“Blood does not family make. Those are relatives. Family are those with whom you share your good, bad, and ugly, and still love one another in the end. Those are the ones you select”. This quote from the late Hector Xtravaganza, icon of voguing and LGBTQ+ activist, perfectly sums up everything the series ‘Pose‘ (2018-2021) aims and, in its three seasons, has managed to show: a deserved recognition of the underground ballroom culture, a family drama where a group of people marginalized by society come together to form their own home and a celebration of life from diversity and difference.

In parts, voguing is a form of expression that combines fashion shows and dance-offs emerging in the United States within the Afro-descendant and Latino queer communities as a response to exclusion. These glamorous pageants offered their contestants, mostly transgender or gay, the chance to make their dreams come true. If you don’t believe me, the fantastic categories in which they compete: best female body for a copycat, natural beauty, French Revolution, businessman, military parade or just show off.

Although its origins date back to the 1920s, the true explosion occurred in the New York of the 1980s, the time when the first season of ‘Pose‘ is set. The prolific Ryan Murphy, creator of series such as ‘American Horror Story’ and ‘American Crime Story’, immerses viewers in this fascinating world through a family drama where the protagonists are a young gay man disowned by his parents who dreams of becoming a dance star, a transsexual woman who has just received a devastating HIV diagnosis and another trans woman who works as a prostitute. That is, a trio of people disowned by the system who create their own family in one of the Houses where they  sheltered and where these ball culture scene played out. 

From there, the series addresses the AIDS crisis, a plague governments denied, and which forces the group to organize and fight for their rights. As becomes clear in season two, this activism gives voguing a new layer of political vindication without ever renouncing its playful spirit. Because each and every episode of ‘Pose‘ recreates these amazing parties and their many references: from the poses, hence the title of the series, fashion magazines, imaginary elitist world of modeling and haute couture, to Egyptian hieroglyphs, Asian martial arts, Afrofuturism, ballet and break dancing.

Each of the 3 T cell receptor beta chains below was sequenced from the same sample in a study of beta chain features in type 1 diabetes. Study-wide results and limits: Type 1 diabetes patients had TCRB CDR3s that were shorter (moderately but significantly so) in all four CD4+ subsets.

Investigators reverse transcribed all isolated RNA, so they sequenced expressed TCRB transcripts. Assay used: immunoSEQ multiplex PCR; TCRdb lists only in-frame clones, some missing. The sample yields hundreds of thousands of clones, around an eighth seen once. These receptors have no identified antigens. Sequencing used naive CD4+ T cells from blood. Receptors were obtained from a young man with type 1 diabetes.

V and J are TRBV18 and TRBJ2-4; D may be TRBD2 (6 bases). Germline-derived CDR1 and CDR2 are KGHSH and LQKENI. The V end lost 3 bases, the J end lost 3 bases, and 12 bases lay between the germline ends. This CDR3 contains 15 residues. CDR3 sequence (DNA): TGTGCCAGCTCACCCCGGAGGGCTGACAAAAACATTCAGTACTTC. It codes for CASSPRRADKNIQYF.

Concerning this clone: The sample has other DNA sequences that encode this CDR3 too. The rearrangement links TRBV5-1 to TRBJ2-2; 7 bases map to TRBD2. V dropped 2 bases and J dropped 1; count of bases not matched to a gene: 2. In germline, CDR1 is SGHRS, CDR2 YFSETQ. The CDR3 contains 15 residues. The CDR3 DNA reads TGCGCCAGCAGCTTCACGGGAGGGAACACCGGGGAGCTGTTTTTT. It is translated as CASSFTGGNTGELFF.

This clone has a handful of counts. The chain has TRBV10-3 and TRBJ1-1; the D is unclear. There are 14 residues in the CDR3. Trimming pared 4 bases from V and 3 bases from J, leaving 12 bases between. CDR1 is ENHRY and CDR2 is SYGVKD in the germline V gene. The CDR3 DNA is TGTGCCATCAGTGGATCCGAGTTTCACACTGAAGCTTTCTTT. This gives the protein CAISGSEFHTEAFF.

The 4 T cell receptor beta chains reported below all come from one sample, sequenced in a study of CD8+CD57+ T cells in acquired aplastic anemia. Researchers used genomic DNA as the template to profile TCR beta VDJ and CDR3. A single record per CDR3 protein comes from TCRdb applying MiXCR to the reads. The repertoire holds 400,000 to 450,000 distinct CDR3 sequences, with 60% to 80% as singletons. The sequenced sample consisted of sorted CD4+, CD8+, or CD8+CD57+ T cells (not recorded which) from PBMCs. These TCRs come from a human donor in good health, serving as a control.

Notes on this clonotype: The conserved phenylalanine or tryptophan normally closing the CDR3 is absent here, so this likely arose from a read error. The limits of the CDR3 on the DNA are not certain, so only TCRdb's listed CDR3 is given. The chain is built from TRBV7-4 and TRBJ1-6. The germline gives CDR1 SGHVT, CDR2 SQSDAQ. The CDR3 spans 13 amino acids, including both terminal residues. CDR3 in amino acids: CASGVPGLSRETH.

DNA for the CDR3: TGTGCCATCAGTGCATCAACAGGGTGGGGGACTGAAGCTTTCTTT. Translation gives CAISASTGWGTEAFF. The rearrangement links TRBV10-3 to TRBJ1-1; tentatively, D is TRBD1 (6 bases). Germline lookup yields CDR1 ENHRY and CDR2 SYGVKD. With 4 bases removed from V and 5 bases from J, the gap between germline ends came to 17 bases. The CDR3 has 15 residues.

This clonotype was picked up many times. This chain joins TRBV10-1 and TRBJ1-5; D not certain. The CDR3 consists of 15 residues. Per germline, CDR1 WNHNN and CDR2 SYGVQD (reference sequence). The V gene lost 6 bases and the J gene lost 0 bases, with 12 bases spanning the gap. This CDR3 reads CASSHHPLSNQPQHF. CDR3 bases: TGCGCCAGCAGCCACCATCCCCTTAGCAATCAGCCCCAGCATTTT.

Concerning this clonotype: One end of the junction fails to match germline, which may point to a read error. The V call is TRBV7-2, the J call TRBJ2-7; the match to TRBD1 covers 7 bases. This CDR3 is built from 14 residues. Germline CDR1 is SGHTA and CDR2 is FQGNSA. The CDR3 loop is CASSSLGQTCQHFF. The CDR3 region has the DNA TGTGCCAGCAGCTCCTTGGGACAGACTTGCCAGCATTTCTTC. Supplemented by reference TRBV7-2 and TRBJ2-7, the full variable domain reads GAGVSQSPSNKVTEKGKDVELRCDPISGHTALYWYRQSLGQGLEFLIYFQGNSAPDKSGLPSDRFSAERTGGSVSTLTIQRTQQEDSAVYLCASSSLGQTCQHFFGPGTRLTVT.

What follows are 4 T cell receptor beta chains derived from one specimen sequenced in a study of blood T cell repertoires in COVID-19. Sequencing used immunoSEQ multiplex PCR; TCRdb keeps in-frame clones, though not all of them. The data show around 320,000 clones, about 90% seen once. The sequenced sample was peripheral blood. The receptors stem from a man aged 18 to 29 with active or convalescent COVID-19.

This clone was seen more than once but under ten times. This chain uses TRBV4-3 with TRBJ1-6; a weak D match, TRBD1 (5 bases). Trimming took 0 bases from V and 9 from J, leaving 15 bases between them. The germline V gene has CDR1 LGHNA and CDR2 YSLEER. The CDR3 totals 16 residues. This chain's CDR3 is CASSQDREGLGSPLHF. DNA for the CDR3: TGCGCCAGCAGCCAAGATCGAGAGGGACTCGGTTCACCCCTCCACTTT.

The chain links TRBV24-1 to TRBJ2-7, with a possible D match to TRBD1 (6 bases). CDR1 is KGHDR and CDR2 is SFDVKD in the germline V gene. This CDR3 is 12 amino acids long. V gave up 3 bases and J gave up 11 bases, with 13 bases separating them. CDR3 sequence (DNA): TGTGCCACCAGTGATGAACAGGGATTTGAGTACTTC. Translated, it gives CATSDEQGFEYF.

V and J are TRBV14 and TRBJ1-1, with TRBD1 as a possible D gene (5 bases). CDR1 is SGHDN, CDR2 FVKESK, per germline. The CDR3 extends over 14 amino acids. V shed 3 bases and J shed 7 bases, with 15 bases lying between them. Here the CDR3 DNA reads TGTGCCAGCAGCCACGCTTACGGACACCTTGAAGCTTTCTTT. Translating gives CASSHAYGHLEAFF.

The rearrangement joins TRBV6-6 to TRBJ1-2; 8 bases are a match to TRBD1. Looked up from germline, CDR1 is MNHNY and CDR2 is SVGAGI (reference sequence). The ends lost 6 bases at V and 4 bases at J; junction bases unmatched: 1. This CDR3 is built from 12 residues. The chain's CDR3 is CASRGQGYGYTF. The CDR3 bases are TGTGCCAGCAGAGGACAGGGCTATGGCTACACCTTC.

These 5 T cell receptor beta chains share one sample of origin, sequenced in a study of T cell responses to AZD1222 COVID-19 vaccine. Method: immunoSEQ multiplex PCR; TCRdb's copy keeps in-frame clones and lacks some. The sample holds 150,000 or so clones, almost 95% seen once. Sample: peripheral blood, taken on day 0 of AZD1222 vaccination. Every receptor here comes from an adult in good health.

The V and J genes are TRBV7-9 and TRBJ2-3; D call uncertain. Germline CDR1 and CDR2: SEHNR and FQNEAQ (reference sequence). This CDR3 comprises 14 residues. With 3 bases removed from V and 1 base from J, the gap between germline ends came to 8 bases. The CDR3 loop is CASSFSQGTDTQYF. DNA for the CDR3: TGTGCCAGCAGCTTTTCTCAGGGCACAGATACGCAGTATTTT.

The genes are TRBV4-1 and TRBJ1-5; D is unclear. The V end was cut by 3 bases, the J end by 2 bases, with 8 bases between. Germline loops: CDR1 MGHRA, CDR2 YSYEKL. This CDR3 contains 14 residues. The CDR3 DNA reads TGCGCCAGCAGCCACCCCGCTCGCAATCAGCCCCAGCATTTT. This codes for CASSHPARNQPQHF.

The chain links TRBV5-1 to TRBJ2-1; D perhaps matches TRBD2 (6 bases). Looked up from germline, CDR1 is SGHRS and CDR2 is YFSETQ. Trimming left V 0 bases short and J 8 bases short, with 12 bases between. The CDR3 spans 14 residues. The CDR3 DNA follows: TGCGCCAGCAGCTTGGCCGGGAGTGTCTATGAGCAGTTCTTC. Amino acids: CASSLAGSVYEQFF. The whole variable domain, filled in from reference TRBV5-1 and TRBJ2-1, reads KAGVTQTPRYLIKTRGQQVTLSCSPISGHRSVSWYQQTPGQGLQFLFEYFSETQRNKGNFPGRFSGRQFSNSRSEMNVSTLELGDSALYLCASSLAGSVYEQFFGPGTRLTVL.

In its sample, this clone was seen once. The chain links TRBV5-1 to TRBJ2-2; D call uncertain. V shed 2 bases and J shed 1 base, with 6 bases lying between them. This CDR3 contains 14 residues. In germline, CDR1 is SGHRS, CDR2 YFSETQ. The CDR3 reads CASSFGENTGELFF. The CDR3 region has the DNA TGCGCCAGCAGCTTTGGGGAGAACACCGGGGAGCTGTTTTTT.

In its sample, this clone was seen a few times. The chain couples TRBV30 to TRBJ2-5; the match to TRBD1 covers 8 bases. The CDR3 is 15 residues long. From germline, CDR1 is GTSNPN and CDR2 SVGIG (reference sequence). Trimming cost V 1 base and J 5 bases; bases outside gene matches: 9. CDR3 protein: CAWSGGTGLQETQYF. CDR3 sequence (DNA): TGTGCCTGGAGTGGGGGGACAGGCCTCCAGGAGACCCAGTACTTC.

As any melodrama worth its salt, the series holds no bars when it comes to playing on the emotions of audiences to make them empathize with the future of its characters, whose lives navigate between the choppy waters of these inspiring (and often fiercely fought) competitions and the scores of funerals of friends who have fallen victim to AIDS. Along the way, they try to empower themselves, carving a niche in the professional world as dancers, models or manicurists. They find love and acknowledge they have the right to enjoy it. But they also suffer rejection, hatred and violence.

Although it can sometimes err on the side of the tear-jerker, ‘Pose‘ provides a respectful and integral reflection on a minority culture that became mainstream thanks, in large part, to Madonna’s appropriation. One of the FX show’s strong points and worth mentioning is that the writers room, production and direction teams feature several trans talents, and that’s just behind the cameras, as well as some voguing icons. But on screen, we have the largest trans cast in the history of American television with actors MJ Rodriguez, Indya Moore, Dominique Jackson, Hailie Sahar and Angelica Ross as protagonists.

On May 3, HBO Spain premieres the third and final season of ‘Pose’, a final touch that promises to bring the curtains down on this tale of love, family and resilience, in style. “It’s us finally allowing our characters to explore what it means to have all of the things that they very clearly stated in the first season that they wanted.” Steven Canals, co-creator of the fiction with Murphy, told Variety magazine. The farewell, like the entire series, seems as bittersweet as it is optimistic in this ode to everyone’s right, regardless of race, class, gender, identity or sexual orientation, to live free and equal.

Fátima Elidrissi
Fátima Elidrissi Feito. Freelance journalist with a double degree in Journalism and Audiovisual Communication from the Universidad Carlos III in Madrid. Fátima currently collaborates with ‘El Mundo’ and ‘The Objective’. She’s passionate about television, cinema, literature and theater, although her interests and her work have also led her to write about communication and media, music, trends, and whatever else she turns her hand to.